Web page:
Cotton is a major cash crop in the Jalna district of Maharastra, India, but cotton farmers there can experience numerous challenges. Frequent drought and extended dry spells, along with complex geological conditions make accessing water difficult. These issues coupled with recent pink bollworm (an insect known for being a pest in cotton farming) infestations can push farmers into increasingly difficult situations.

To tackle these ongoing challenges, cotton farmers often require real-time data and support to help make informed decisions about what preventative or mitigating actions to take. Advances in agricultural technology are now making it possible for more farmers to access immediate help and guidance. One such development is the “Cotton Doctor’ mobile app, an Android and web-based decision support system, which was introduced in 2017 by WWF-India with its partner organisation Krishi Vigyan Kendra, Jalna. Earlier this year, the app was redesigned and updated to incorporate more features and specialised guidance.

”The app delivers alerts about extreme weather events, pest forecasts and irrigation advice straight to the farmers’ smartphones – this information then assists them in making effective farming decisions,” says Sumit Roy, Associate Director, Sustainable Agriculture Program, at WWF-India.

However, not all farmers have access to a smartphone. To overcome this and ensure as many farmers as possible can benefit from the wealth of information available via the Cotton Doctor app, WWF-India has launched a physical “farmer kiosk’ in the Jalna district. Inside the kiosk farmers from the district can access the app via a tablet computer. WWF-India expects around 30,000 farmers (of which approximately 80% are licensed BCI Farmers) to benefit from access to the kiosk, which was officially opened by Honorable Collector Shri. Ravindra Binwade, who is responsible for the welfare of the people in the district.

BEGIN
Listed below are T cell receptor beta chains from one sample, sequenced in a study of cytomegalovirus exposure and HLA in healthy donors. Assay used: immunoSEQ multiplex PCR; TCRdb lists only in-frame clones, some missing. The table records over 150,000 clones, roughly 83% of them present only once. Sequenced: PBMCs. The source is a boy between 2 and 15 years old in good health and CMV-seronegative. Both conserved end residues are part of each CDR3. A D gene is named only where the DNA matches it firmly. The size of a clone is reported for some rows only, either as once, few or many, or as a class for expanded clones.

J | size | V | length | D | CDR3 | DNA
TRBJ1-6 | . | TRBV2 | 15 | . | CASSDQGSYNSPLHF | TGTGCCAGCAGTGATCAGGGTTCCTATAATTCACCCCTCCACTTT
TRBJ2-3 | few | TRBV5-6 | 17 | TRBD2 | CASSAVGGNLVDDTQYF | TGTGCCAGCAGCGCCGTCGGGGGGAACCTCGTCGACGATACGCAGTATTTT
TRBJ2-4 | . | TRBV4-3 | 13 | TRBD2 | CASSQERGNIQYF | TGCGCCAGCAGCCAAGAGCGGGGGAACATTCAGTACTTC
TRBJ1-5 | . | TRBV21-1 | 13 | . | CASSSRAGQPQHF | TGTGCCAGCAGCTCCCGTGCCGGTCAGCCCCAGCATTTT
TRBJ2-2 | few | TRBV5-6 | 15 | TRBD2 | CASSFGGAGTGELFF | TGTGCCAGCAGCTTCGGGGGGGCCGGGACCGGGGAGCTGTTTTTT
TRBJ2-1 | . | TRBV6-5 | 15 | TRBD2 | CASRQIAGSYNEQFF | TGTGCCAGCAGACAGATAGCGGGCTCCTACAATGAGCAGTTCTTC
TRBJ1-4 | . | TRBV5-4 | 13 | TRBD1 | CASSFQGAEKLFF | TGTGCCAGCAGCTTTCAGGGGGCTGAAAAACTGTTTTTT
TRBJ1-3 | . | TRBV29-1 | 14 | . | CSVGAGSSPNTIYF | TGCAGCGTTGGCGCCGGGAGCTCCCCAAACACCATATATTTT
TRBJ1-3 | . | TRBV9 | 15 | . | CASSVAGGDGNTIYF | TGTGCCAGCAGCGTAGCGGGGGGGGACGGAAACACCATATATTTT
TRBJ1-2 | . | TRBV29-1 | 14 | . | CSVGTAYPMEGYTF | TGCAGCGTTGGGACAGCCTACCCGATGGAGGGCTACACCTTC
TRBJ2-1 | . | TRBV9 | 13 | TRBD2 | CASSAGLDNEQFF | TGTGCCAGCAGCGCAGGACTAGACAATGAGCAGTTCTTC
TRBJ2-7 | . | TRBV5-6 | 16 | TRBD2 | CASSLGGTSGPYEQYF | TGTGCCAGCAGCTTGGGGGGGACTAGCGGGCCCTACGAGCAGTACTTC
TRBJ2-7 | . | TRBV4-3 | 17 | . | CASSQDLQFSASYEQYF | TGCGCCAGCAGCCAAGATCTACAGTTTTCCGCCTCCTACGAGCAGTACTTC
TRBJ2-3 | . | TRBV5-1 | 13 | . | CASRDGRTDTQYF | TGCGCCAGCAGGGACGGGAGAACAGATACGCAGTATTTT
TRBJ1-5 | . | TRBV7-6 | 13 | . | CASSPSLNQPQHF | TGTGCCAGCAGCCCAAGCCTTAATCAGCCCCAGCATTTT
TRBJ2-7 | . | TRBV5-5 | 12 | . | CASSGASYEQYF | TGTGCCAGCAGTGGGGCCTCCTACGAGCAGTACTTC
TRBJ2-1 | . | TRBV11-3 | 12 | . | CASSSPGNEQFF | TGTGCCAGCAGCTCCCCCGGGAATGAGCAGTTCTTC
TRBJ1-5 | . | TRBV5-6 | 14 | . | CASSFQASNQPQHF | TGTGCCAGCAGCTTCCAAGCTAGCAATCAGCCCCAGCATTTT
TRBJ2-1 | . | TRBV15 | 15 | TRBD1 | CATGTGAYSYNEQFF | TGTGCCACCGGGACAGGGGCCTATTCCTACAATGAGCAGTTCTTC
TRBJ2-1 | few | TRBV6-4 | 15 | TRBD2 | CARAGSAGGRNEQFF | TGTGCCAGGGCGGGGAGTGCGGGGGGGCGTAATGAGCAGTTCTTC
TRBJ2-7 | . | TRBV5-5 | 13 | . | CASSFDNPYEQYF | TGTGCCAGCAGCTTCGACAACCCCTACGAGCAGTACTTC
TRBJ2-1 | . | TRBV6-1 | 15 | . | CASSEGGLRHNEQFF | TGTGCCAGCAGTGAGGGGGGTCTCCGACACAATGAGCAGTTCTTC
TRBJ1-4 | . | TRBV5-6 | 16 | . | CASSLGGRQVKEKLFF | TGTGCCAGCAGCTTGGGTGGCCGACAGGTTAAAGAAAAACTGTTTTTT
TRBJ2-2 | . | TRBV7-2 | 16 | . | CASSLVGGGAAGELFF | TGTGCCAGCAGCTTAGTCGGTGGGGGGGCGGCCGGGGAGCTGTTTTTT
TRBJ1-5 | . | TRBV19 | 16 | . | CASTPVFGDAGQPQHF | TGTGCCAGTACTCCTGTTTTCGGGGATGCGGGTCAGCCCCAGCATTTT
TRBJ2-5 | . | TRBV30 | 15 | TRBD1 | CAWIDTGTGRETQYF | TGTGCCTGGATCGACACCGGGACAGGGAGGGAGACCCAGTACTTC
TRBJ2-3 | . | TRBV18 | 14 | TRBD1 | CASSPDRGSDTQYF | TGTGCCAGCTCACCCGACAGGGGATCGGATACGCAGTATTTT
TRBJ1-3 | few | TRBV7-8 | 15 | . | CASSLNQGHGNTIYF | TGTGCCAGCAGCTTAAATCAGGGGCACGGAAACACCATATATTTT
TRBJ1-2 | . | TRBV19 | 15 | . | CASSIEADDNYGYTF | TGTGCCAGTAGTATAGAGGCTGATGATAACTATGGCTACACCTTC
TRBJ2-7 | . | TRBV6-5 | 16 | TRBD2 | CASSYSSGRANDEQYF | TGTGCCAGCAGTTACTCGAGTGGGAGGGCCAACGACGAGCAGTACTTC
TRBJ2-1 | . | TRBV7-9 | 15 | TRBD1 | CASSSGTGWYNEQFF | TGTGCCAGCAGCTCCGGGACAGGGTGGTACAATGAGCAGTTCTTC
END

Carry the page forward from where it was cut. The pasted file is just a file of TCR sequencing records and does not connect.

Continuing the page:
Vasant Radhakishan Ghadge, a BCI Farmer who lives in Shivani village in the Jalna district, explains how farmers are already seeing the benefits of the kiosk: ”I don’t have a smartphone and I currently rely on agricultural advice being sent via SMS. Sometimes this is not adequate, for example, I may receive a three-day weather forecast when I need to understand the forecast over a longer period of time. With the launch of the Cotton Doctor kiosk service in the village, I can access the weather forecast for the entire week. I can also use the app to assess the soil moisture status of my field and make decisions for irrigation and pesticide spraying based on the forecast and ground data.”

Guidance and advice provided through the app also complement BCI’s Better Cotton Principles and Criteria and can support BCI Farmers as they implement more sustainable farming practices. For example, the app offers advice on using personal protective equipment when applying pesticides and fertilisers.

Through the app, I receive information related to crop health and recommended doses of fertilisers and pesticides. I think I’ll visit the kiosk two to three times per week, especially when there are sudden changes in weather or pest infestations,” says BCI Farmer Vijay Nivrutti Ghadge.

BCI Farmer Kailash Bhaskar agrees that the app and kiosk are useful; ”I find the “My Message’ section of the app particularly helpful as I can type in my queries and find solutions to any challenges I might be experiencing on my farm.”

This is first farmer kiosk to be opened in the Jalna district of Maharastra. WWF-India is planning to open more kiosks in the Badanapur district; ”Future kiosk installations will be prioritised in the villages where fewer farmers have access to smartphones,” explains Mukesh Tripathi, Coordinator, Sustainable Agriculture Program at WWF India.

Image credits

Header image © Mr.Baba Saheb Mhask, WWF-India |Mr.Laxman Rao Borade uses the Cotton Doctor app |Maharastra, India, 2019

Footer image©Mr.Baba Saheb Mhask, WWF-India |Mr.Balasaheb Khedekar, Mr.Shivaji Ghadage and Mr.Vasant Radhakishan Ghadge visit the farmer kiosk |Maharastra, India, 2019

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